The Bipartisan Budget Act of 2015 (the “Act”) changed the IRS partnership audit rules effective as of January 1, 2018. The changes to the partnership audit rules are unrelated to the much-publicized Tax Cuts and Jobs Act of 2017, but the new partnership audit rules should not be overlooked by partnerships when planning for 2018 and beyond.
The partnership audit rules govern IRS audits of partnerships, including LLCs treated as partnerships for federal tax purposes. For tax years ending before January 1, 2018, generally any taxes due as a result of an audit by the IRS on a partnership were imposed at the partner level, which meant that the partners during the year subject to the audit were responsible for any underpaid tax. However, under the new regime, instead of assessing an imputed tax underpayment amount at the partner level, the Act does so at the partnership level. This new system will make it easier for the IRS to audit partnerships, but it is a big change for the partnerships themselves. It also means that partners presently owning interests in the partnership are liable for the underpayment amounts, even for years prior to their admission as partners.
In light of the changes from the Act, partnerships need to consider the following:
1. Appointing a Partnership Representative. The Act eliminates the concept of the “Tax Matters Partner” and instead each partnership must appoint a “Partnership Representative” to serve as the sole individual or entity to act on behalf of the partnership in dealing with the IRS. The Act gives the Partnership Representative broad authority to bind the partnership (and the partners individually) in decisions with the IRS, including administrative or judicial actions. If no Partnership Representative is appointed by the partnership, the Act gives the IRS the power and authority to appoint anyone it chooses to serve as the Partnership Representative.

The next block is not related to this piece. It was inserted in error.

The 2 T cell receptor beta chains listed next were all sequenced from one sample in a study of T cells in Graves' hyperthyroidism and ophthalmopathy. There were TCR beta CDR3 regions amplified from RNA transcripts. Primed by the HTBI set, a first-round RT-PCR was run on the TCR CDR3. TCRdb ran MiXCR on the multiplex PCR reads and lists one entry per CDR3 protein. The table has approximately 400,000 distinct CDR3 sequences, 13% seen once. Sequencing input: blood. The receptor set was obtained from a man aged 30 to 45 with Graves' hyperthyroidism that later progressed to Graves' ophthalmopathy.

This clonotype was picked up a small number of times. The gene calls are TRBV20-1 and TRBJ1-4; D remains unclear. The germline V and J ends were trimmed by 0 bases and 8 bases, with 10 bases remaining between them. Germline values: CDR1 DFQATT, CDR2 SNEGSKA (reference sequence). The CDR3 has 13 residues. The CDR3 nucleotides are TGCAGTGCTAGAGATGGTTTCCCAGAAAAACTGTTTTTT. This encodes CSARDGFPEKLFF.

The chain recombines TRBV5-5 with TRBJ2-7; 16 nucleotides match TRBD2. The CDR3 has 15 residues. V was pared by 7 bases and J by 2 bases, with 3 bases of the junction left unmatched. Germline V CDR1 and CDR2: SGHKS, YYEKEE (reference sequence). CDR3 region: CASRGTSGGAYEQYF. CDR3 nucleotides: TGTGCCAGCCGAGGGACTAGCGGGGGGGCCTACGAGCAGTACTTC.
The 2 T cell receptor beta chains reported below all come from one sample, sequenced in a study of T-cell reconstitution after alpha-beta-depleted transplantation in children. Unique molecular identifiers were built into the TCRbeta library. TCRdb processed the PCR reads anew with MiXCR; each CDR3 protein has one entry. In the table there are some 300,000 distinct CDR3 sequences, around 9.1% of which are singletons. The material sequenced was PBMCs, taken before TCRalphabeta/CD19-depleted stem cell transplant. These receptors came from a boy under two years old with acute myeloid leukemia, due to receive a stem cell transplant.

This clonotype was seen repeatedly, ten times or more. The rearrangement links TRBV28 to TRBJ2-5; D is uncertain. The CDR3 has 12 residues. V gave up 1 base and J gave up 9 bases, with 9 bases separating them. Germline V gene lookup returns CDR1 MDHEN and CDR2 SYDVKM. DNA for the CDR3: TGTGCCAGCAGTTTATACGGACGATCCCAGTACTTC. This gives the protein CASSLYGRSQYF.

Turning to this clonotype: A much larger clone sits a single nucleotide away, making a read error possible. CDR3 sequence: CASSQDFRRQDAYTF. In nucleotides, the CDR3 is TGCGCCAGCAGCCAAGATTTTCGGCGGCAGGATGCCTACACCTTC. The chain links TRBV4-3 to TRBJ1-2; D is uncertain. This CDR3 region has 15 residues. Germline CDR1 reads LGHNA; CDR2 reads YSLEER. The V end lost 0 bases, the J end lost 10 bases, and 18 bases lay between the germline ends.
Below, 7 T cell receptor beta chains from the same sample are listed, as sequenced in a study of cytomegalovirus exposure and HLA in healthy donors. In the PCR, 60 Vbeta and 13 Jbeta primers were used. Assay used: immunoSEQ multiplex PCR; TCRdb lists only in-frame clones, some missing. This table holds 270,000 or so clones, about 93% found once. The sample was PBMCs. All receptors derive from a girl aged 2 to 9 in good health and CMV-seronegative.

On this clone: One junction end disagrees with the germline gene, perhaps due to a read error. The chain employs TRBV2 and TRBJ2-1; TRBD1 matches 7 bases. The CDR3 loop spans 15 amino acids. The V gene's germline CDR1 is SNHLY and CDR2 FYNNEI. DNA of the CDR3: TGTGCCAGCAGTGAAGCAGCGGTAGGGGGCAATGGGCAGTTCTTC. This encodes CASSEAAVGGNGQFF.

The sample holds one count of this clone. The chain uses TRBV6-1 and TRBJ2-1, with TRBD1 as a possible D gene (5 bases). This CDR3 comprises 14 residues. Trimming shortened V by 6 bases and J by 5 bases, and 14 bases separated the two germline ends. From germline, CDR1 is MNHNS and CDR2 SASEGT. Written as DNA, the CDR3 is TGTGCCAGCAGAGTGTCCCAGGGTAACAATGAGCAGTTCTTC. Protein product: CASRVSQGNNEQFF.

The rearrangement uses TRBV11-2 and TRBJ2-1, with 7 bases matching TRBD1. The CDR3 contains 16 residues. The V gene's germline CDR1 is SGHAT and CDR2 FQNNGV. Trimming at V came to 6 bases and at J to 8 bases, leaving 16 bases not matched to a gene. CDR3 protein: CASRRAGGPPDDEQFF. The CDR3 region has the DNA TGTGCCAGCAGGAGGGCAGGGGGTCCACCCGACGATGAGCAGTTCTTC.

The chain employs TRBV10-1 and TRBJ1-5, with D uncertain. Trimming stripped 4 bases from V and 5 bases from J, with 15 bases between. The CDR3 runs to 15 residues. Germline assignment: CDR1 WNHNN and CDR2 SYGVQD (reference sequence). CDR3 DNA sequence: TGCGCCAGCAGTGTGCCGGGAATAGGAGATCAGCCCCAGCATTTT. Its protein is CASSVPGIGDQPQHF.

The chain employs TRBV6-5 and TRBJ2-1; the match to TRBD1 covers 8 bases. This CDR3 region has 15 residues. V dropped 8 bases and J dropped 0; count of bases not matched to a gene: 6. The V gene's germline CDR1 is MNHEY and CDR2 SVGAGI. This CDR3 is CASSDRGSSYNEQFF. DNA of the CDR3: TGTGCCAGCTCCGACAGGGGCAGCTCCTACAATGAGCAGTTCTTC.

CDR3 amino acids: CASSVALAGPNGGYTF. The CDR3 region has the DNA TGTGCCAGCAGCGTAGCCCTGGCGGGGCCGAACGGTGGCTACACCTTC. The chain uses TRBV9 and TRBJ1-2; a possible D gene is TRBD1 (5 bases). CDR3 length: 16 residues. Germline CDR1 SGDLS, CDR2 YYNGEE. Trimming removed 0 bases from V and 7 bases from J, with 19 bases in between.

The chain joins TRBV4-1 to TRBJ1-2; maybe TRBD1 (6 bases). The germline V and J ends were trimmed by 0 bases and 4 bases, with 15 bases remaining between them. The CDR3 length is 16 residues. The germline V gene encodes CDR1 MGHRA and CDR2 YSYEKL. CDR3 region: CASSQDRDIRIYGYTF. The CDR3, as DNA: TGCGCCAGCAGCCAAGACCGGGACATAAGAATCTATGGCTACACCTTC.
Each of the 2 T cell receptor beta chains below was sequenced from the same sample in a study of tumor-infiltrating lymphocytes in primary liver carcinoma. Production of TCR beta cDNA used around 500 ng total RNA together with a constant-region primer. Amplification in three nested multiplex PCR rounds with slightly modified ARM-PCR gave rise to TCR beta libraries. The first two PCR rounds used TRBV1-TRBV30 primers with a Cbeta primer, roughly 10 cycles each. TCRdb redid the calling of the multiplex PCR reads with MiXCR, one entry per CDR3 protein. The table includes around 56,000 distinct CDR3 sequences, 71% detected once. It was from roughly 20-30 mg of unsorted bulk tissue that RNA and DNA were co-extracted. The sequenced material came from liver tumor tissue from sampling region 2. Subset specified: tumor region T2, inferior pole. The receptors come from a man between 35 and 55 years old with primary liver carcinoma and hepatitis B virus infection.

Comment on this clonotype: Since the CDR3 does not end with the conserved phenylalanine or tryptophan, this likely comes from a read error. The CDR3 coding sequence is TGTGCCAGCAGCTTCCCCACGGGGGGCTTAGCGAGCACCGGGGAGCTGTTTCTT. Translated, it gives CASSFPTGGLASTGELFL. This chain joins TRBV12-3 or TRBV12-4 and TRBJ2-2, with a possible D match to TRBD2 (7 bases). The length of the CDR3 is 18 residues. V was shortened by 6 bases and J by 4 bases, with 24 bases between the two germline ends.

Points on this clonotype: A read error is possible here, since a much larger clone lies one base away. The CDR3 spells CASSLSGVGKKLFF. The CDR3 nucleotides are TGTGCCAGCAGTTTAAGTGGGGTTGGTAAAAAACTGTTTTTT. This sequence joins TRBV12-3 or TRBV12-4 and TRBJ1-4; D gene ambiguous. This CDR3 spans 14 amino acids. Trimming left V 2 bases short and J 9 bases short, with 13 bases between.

2. Electing out of the New Partnership Audit Rules. Some partnerships have the ability to opt-out of the new partnership audit rules and would still be governed by the old rules. To be eligible for the opt-out, the partnership must have 100 or fewer partners and all partners must be “eligible partners” at all times during the tax year. Eligible partners include individuals, C corporations, certain foreign entities, S corporations (subject to special counting and disclosure rules), or an estate of a deceased partner. See Treas. Reg. 301.6221(b)-1. It is worthy to note that a single-member LLC is not an eligible partner, even where it is disregarded for federal income tax purposes from its individual owner.
These considerations and others may require changes to an entity’s partnership agreement or operating agreement.